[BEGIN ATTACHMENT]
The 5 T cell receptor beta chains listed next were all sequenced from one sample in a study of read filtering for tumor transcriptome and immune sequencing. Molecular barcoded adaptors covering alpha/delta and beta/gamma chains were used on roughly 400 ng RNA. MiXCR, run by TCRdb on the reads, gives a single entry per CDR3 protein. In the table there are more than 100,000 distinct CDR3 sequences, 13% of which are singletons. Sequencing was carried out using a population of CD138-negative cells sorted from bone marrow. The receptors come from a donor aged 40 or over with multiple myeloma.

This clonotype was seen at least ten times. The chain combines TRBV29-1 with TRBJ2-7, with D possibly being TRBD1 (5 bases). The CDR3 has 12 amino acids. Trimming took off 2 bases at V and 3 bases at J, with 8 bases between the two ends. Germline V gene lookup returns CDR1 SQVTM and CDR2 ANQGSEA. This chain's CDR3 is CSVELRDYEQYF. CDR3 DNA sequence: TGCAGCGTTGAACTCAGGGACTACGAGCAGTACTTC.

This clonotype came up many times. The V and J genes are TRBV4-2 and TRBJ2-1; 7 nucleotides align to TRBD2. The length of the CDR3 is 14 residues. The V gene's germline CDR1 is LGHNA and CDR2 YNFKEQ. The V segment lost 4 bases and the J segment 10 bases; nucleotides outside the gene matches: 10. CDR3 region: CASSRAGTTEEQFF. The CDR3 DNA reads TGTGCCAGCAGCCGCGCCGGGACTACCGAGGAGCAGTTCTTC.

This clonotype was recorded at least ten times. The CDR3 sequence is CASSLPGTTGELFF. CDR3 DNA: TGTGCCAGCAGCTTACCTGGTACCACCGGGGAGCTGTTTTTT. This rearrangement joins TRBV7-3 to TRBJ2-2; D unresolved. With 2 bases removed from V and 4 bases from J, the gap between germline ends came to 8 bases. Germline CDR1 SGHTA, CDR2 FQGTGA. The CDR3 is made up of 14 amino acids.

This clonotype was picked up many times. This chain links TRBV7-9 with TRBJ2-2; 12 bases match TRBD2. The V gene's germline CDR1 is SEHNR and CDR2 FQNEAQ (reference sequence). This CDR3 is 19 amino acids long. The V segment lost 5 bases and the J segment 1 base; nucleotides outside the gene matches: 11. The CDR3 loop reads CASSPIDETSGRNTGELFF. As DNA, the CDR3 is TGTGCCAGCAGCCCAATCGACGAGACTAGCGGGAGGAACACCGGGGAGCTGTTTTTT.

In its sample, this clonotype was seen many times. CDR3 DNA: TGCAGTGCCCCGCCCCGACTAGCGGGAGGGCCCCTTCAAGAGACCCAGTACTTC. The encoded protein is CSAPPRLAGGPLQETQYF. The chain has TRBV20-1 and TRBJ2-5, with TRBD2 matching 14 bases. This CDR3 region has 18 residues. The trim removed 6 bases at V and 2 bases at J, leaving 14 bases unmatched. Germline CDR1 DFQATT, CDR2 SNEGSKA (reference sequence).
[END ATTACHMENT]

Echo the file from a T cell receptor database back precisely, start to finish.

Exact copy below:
The 5 T cell receptor beta chains listed next were all sequenced from one sample in a study of read filtering for tumor transcriptome and immune sequencing. Molecular barcoded adaptors covering alpha/delta and beta/gamma chains were used on roughly 400 ng RNA. MiXCR, run by TCRdb on the reads, gives a single entry per CDR3 protein. In the table there are more than 100,000 distinct CDR3 sequences, 13% of which are singletons. Sequencing was carried out using a population of CD138-negative cells sorted from bone marrow. The receptors come from a donor aged 40 or over with multiple myeloma.

This clonotype was seen at least ten times. The chain combines TRBV29-1 with TRBJ2-7, with D possibly being TRBD1 (5 bases). The CDR3 has 12 amino acids. Trimming took off 2 bases at V and 3 bases at J, with 8 bases between the two ends. Germline V gene lookup returns CDR1 SQVTM and CDR2 ANQGSEA. This chain's CDR3 is CSVELRDYEQYF. CDR3 DNA sequence: TGCAGCGTTGAACTCAGGGACTACGAGCAGTACTTC.

This clonotype came up many times. The V and J genes are TRBV4-2 and TRBJ2-1; 7 nucleotides align to TRBD2. The length of the CDR3 is 14 residues. The V gene's germline CDR1 is LGHNA and CDR2 YNFKEQ. The V segment lost 4 bases and the J segment 10 bases; nucleotides outside the gene matches: 10. CDR3 region: CASSRAGTTEEQFF. The CDR3 DNA reads TGTGCCAGCAGCCGCGCCGGGACTACCGAGGAGCAGTTCTTC.

This clonotype was recorded at least ten times. The CDR3 sequence is CASSLPGTTGELFF. CDR3 DNA: TGTGCCAGCAGCTTACCTGGTACCACCGGGGAGCTGTTTTTT. This rearrangement joins TRBV7-3 to TRBJ2-2; D unresolved. With 2 bases removed from V and 4 bases from J, the gap between germline ends came to 8 bases. Germline CDR1 SGHTA, CDR2 FQGTGA. The CDR3 is made up of 14 amino acids.

This clonotype was picked up many times. This chain links TRBV7-9 with TRBJ2-2; 12 bases match TRBD2. The V gene's germline CDR1 is SEHNR and CDR2 FQNEAQ (reference sequence). This CDR3 is 19 amino acids long. The V segment lost 5 bases and the J segment 1 base; nucleotides outside the gene matches: 11. The CDR3 loop reads CASSPIDETSGRNTGELFF. As DNA, the CDR3 is TGTGCCAGCAGCCCAATCGACGAGACTAGCGGGAGGAACACCGGGGAGCTGTTTTTT.

In its sample, this clonotype was seen many times. CDR3 DNA: TGCAGTGCCCCGCCCCGACTAGCGGGAGGGCCCCTTCAAGAGACCCAGTACTTC. The encoded protein is CSAPPRLAGGPLQETQYF. The chain has TRBV20-1 and TRBJ2-5, with TRBD2 matching 14 bases. This CDR3 region has 18 residues. The trim removed 6 bases at V and 2 bases at J, leaving 14 bases unmatched. Germline CDR1 DFQATT, CDR2 SNEGSKA (reference sequence).